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New report claims that tripling bike use would boost London’s economy by £5 billion a year

The news comes as safe cycling in London reaches breaking point due to TfL funding crisis

A new report by the academic research firm Transport for Quality of Life estimates that by trebling bicycle use in London to 14% of all journeys by 2030, London’s economy could be boosted to the tune of £5 billion pounds a year.

The report, written by Lisa Hopkinson and commissioned by the Bicycle Association, also claimed that increasing cycling in the capital would save lives, provide health benefits, create jobs, and result in cleaner air and less congested streets.

However, the Bicycle Association warned that any growth in cycle usage is reliant upon support from political leadership and Transport for London. As TfL’s support package from the Conservative government runs out this weekend, and with no long-term financial plan in place, both of these requirements now appear to be sorely lacking.

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A report prepared for an upcoming meeting of the transport authority’s finance committee has warned that unless the government closes a £2 billion funding gap, TfL’s new cycling and walking improvement schemes – along with bus and underground services – will enter a period of “managed decline”.

Despite this apparent doomsday scenario, the Bicycle Association’s report maintains that boosting bike usage in London can be a cost-effective way to fulfil Mayor Sadiq Khan’s pledge to make the city net-zero by 2030.

“By 2030, it’s not just the positive environmental benefit of net-zero which will be dramatic,” said the organisation’s Simon Irons, “but the economic benefits, too.”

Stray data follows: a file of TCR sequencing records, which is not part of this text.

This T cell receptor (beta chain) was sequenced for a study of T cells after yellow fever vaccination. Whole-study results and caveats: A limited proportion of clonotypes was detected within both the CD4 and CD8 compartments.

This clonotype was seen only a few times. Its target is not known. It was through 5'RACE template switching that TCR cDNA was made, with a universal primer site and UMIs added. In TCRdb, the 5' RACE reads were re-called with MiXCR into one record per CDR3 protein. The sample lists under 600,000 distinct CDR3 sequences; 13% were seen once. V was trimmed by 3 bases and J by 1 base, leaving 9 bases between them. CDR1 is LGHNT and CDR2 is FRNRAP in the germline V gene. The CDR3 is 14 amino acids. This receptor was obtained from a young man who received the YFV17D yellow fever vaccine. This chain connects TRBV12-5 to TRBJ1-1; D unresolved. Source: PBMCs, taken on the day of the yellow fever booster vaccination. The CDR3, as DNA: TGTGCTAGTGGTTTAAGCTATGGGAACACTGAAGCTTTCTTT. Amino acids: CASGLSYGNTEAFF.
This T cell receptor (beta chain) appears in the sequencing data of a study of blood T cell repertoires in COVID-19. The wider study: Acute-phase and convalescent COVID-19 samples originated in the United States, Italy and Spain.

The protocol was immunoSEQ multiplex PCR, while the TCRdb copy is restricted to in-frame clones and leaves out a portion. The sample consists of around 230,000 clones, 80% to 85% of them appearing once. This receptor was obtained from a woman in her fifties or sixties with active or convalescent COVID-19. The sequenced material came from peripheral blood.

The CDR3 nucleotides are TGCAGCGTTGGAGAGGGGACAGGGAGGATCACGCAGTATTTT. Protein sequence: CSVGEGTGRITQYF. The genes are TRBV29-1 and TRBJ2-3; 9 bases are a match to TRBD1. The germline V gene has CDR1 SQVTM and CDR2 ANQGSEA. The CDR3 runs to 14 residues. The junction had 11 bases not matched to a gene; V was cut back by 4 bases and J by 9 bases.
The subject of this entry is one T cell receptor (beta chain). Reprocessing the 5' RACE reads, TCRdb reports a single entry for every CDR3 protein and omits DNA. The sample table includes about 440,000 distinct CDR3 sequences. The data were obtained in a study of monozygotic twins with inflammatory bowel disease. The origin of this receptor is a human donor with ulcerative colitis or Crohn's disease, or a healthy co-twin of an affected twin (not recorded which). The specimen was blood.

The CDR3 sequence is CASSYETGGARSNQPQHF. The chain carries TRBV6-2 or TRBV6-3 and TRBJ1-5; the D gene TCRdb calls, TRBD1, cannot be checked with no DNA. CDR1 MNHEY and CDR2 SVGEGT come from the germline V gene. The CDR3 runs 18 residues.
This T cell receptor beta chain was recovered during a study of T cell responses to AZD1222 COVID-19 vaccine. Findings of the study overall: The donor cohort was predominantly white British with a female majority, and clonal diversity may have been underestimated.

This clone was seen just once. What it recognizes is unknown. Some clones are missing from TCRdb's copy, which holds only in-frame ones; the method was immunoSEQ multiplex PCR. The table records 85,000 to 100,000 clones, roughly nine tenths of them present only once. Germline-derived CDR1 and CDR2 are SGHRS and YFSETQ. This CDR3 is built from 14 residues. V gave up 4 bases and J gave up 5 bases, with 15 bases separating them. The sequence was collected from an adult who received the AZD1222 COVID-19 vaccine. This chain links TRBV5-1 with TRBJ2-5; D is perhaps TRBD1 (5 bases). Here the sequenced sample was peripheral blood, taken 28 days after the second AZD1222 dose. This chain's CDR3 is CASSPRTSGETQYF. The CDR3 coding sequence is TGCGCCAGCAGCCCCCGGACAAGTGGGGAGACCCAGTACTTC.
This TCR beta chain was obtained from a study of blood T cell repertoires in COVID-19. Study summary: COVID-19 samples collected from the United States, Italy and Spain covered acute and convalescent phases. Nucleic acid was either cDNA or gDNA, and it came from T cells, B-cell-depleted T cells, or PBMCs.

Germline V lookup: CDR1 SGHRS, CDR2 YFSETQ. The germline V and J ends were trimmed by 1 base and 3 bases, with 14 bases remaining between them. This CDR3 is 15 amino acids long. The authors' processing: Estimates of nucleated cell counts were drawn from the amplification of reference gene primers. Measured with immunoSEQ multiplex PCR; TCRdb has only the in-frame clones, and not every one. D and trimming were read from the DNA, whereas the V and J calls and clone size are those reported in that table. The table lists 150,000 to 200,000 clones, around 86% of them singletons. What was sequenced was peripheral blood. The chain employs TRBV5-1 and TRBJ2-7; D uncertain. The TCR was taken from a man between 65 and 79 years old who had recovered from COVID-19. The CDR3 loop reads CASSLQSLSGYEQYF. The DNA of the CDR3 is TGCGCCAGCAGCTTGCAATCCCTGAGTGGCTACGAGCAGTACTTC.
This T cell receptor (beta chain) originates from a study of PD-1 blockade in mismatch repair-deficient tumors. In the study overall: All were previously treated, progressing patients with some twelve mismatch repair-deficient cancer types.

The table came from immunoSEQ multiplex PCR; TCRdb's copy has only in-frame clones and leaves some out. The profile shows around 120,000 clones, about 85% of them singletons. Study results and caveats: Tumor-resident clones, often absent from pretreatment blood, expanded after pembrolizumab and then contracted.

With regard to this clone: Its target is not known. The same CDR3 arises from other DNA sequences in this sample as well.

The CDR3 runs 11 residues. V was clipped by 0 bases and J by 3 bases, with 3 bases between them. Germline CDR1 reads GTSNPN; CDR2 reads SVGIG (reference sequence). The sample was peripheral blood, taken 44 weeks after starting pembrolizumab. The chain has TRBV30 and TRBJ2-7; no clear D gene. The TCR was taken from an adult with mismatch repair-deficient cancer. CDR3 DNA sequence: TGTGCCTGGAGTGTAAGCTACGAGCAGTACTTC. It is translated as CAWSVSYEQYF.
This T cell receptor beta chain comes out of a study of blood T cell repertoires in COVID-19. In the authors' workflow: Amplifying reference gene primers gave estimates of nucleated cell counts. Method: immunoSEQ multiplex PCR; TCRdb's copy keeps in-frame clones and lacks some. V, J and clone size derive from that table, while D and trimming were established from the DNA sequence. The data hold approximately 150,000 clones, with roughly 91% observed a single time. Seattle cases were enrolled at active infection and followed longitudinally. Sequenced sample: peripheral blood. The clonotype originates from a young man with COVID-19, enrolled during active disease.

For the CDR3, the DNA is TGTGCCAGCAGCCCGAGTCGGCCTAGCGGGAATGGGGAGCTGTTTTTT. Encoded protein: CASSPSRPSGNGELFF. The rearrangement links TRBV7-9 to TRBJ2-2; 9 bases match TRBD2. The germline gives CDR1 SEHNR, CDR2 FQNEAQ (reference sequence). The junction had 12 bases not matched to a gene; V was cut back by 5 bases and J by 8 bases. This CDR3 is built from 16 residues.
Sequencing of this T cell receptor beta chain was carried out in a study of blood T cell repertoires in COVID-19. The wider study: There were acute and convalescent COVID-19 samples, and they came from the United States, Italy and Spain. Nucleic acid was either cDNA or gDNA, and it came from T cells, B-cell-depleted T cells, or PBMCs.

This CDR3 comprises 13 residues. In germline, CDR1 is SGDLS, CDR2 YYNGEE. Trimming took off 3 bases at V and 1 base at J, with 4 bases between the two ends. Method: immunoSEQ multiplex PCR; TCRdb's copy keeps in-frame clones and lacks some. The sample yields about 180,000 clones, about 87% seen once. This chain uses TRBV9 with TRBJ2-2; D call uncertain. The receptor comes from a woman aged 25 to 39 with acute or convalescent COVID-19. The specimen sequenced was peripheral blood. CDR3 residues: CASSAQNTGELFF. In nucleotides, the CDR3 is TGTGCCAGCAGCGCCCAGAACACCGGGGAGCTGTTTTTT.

The report argues that, “Providing better and safer conditions for cycling helps to encourage more people to cycle. As the levels of cycling increase, so too does the demand for bicycles, their accessories and related services, generating significant economic benefits for the London economy and new green jobs.”

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“A large-scale shift to cycling from private car use is essential to achieving net-zero carbon status by 2030,” says Dr. Ashok Sinha, CEO of the London Cycling Campaign. “Investing in high-quality cycling infrastructure will not only enable this shift but generate a huge number of new, green, career opportunities, especially for the most disadvantaged Londoners.”

Ryan joined as a news writer in December 2021. He has written about cycling and some ball-centric sports for various websites, newspapers, magazines and radio. Before returning to writing about cycling full-time, he completed a PhD in History and published a book and numerous academic articles on religion and politics in Victorian Britain and Ireland (though he remained committed to boring his university colleagues and students with endless cycling trivia). He can be found riding his bike very slowly through the Dromara Hills of Co. Down.

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